08 June 2020

Library and Archives Canada can help reduce GHG emissions

Here is the text of an email I sent to Minister of Canadian Heritage Stephen Guilbeault.

Dear Minister Guilbeault:

I am a retired Ph.D. atmospheric scientist who, among other things, was a negotiator on amendments to the Montreal Protocol on Substances that Deplete the Ozone Layer. Since retiring I have been involved with history and a client of the excellent resources of Library and Archives Canada (LAC).

Unlike myself, most of LAC's clients have to travel considerable distances to reach one of its offices with the inevitable consequence of emissions from fossil fuel combustion. You could contribute to reducing emissions owing to services offered by your department by requiring LAC to increase the archival resources it makes available online. 

Only a few percent of LAC's current holdings are presently online. While a wholesale increase is likely impractical what is practical is free digitization on demand. Access to LAC holdings is always free.

The National Archives of Australia has had a system of free digitization on demand since 2001. Archival records are available online for viewing through the Archives online database RecordSearch and new images are made available each week. That makes for more convenient access, reduces travel and the handling of the collection, helping to preserve it for future generations. Furthermore, it helps maintain social distancing.

Unfortunately, since LAC completed digitization of First World War service files the pace has slowed. In 2018-2019 LAC digitized 4.8 million images compared to 10.2 and 9.3 million in the previous two years.

I urge you to challenge LAC to change in its operations to greatly accelerate its digitization initiatives of archival and library holdings, subject to copyright clearance, and introduce timely free digitization on demand.

Stay safe

John D Reid


Btyclk said...

John, I agree with you. LAC really does need to increase their online presence with more documents. Not only will it help with genealogy and family history research, but, as you said, it will help to reduce emissions. It will also help those who want to research but don't have the means to travel and stay in the Ottawa area for an extended period of time. I feel that their projects can continue on, but also add in that personal service as required.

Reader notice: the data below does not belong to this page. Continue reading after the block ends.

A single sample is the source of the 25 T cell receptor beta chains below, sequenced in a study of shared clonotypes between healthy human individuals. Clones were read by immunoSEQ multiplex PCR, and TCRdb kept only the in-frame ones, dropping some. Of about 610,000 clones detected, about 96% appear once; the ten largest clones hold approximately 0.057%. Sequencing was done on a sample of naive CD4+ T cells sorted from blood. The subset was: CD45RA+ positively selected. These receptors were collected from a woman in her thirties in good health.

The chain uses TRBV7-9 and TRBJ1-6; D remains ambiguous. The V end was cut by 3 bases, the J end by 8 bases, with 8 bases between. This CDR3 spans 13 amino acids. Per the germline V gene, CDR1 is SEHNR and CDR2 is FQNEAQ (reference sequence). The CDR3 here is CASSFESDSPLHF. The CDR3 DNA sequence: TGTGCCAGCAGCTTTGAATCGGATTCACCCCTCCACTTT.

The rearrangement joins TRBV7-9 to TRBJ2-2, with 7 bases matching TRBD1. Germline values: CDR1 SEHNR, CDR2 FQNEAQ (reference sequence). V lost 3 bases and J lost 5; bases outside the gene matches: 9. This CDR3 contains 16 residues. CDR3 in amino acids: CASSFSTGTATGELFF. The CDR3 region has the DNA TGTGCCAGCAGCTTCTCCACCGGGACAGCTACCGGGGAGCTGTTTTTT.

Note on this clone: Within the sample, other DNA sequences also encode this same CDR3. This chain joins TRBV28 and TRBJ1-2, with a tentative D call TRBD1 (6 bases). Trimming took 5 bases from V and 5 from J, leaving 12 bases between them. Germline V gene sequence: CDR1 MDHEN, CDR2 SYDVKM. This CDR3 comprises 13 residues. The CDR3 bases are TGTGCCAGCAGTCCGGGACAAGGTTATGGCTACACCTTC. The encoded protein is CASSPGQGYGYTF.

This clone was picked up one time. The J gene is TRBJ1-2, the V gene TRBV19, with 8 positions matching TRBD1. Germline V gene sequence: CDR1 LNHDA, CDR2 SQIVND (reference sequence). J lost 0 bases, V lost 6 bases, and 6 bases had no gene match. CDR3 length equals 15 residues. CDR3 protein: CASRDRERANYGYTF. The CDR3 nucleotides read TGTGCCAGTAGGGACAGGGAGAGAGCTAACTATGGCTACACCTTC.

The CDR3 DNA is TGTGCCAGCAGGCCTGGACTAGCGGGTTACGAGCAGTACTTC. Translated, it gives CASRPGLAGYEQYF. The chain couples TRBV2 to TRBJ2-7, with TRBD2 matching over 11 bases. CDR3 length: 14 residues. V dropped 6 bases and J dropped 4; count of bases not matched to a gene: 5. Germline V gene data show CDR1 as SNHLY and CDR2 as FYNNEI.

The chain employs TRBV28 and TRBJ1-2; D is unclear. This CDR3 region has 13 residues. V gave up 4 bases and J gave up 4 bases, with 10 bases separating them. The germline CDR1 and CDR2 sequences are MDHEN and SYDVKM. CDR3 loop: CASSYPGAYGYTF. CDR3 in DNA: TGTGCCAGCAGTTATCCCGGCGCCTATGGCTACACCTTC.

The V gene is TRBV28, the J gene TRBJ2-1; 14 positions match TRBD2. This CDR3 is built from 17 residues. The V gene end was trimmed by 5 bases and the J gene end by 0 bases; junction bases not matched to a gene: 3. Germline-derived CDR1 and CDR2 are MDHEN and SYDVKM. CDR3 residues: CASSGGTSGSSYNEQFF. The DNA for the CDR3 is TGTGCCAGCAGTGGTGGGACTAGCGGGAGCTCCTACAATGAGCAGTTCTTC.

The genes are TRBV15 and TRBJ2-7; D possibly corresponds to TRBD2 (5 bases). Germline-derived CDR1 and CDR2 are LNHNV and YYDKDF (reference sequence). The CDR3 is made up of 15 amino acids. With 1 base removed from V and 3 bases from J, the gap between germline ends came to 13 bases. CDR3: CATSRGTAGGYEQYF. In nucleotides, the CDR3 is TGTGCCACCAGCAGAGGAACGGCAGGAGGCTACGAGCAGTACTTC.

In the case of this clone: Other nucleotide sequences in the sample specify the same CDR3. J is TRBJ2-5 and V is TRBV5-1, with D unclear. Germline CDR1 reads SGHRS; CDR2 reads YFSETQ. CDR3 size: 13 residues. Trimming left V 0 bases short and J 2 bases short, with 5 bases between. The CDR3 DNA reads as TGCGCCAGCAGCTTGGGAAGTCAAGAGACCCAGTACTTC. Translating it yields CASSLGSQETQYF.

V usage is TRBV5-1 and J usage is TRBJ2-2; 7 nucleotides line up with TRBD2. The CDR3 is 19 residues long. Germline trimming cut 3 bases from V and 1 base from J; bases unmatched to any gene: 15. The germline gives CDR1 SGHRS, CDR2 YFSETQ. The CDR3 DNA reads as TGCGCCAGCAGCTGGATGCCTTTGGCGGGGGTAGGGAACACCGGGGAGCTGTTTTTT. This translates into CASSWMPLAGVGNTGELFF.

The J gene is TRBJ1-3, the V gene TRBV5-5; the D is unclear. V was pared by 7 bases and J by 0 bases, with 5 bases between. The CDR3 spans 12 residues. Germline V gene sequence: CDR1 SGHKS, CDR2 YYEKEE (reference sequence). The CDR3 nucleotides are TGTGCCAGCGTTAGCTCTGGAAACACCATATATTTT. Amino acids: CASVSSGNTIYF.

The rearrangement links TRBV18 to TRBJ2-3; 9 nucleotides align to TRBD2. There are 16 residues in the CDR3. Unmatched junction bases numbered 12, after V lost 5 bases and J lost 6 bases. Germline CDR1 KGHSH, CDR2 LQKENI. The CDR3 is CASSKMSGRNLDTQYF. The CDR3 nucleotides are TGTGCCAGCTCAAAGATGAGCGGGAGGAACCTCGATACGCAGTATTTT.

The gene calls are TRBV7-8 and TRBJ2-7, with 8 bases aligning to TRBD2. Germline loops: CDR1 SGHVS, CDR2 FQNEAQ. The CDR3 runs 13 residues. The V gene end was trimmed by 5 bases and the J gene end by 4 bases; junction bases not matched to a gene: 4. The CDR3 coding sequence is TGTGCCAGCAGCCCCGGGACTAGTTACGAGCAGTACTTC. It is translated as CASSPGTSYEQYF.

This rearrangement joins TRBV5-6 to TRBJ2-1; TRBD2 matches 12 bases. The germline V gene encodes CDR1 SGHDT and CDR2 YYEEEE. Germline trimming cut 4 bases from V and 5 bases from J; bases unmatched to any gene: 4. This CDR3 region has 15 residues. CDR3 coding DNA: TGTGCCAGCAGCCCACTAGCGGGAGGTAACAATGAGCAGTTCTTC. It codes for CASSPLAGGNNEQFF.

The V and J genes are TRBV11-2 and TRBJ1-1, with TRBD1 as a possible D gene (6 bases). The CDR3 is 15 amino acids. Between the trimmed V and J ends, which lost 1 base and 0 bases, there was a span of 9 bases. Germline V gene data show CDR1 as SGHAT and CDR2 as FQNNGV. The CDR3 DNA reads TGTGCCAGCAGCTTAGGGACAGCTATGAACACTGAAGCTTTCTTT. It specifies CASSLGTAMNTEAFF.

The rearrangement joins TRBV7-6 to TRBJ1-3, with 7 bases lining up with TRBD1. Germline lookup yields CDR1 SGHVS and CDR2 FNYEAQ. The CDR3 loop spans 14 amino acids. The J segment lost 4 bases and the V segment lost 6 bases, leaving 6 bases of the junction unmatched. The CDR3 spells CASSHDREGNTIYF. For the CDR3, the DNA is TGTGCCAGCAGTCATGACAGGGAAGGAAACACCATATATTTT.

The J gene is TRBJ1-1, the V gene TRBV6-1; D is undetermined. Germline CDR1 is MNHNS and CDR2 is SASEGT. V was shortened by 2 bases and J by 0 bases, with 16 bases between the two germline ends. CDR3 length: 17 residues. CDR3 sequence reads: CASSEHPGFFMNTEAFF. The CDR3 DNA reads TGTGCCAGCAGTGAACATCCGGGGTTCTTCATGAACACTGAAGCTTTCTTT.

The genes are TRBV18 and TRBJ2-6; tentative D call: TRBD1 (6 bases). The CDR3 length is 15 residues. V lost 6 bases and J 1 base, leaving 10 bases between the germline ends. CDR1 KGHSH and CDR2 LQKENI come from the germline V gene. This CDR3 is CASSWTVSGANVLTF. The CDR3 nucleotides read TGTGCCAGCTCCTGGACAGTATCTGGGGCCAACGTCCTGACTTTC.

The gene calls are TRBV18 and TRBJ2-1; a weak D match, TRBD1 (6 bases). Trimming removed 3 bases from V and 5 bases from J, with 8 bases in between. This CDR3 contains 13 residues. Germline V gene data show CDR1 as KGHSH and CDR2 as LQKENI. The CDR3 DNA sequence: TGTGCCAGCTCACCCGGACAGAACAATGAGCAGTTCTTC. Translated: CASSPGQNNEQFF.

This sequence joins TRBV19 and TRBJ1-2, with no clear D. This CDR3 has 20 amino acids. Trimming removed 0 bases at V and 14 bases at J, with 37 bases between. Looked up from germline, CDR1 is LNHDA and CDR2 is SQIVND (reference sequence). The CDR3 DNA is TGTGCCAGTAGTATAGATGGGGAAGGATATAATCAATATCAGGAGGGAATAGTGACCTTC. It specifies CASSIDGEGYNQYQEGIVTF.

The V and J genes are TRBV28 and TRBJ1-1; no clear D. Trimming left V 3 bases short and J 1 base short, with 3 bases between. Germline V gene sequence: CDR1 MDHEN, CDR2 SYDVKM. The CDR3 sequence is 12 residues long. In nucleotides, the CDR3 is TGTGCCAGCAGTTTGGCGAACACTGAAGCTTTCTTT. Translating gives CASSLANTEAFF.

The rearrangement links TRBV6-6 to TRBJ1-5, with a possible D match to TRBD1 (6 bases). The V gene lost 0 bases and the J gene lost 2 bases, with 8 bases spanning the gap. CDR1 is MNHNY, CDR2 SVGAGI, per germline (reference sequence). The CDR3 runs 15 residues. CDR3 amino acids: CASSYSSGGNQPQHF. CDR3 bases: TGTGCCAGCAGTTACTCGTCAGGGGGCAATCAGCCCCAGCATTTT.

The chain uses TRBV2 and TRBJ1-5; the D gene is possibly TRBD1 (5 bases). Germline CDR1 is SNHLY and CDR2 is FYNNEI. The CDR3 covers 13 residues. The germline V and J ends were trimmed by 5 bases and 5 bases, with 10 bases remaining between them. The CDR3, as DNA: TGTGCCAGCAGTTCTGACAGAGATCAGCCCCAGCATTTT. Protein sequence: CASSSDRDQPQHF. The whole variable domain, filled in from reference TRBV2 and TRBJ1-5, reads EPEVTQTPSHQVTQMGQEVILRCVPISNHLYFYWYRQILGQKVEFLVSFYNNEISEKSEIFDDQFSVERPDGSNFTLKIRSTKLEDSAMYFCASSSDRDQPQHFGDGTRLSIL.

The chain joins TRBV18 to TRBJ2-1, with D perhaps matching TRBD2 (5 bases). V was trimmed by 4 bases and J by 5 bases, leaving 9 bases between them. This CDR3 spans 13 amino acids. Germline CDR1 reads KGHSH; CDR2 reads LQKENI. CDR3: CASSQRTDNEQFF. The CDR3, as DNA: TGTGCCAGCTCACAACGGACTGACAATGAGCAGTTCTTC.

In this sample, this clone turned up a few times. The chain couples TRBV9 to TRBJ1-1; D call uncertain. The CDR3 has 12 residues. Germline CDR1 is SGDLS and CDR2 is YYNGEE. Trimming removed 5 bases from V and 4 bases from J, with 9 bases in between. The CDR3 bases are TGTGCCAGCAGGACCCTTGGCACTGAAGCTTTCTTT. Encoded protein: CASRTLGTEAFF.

judylynne said...

I wholeheartedly support the sentiments you expressed in your letter to the Ministry.
I cannot afford to undertake research at LAC -- I cannot afford the accommodation that would be necessary nor can I afford to be away from the Archives that I chair here in Gravenhurst for any length of time. There are so many documents and photographs at LAC that would be invaluable to researchers if only they could be accessed online.
We can only hope that LAC will realize that it is in their best interest to be as relevant to a rapidly changing world as possible, and to be much more environmentally friendly to a rapidly deteriorating planet.

Jim Foulkes said...

To suggest that more digital is more green would be very false and misinformed indeed.

The amount of energy required to store and transmit digital information is *exponentially* more than analog. The emissions are much higher given the extreme resource requirements (24/7 365 air conditioning at server farms, for instance).

Unfortunately for many of us old timers, the seduction of the “digital age” and this neat thing called the Internet far outpaced our willingness to actually become knowledgeable about the tech we are using and promoting. The result is people, unfortunately, thinking more digital records = less emissions, under a very simplistic and wrong assumption that digital is greener.

The opposite couldn’t be more true.

JDR said...

Jim: Perhaps you'd be kind enough to share where you find information that the emissions from additional online storage outweigh the emissions from travelling to an archive.

Anonymous said...

The comments about energy required to store digital information reminded me of the old - very old - days, when computers were housed in ultra-air conditioned storage areas with acolytes in white coats to serve them and surrounded by many shelves full of enormous tapes which contained the information which they could read. Paper records, on the other hand, were stored anywhere that was available - often underground. At the Public Archives of Canada in the winter someone went around once or twice a day to add water to the trays on top of the radiators in order to provide a little humidity to the atmosphere. And in the summer everything was damp. And then came the great day when the Archives moved into a new, air conditioned building!!
Nowadays, of course, original documents are stored in air conditioned vaults. And one small USB can hold much more information than many of those old computer tapes. The search rooms at LAC are much less full than they used to be. This is partly because of the amount of material available on the internet, meaning less need to travel, and partly because many people cannot afford the time or expense involved in a long stay at LAC. And most of the people in the Search room are photographing documents so that they do not have spend as long taking notes.
Certainly LAC should be encouraged to increase the amount of material being digitised.
Elizabeth Vincent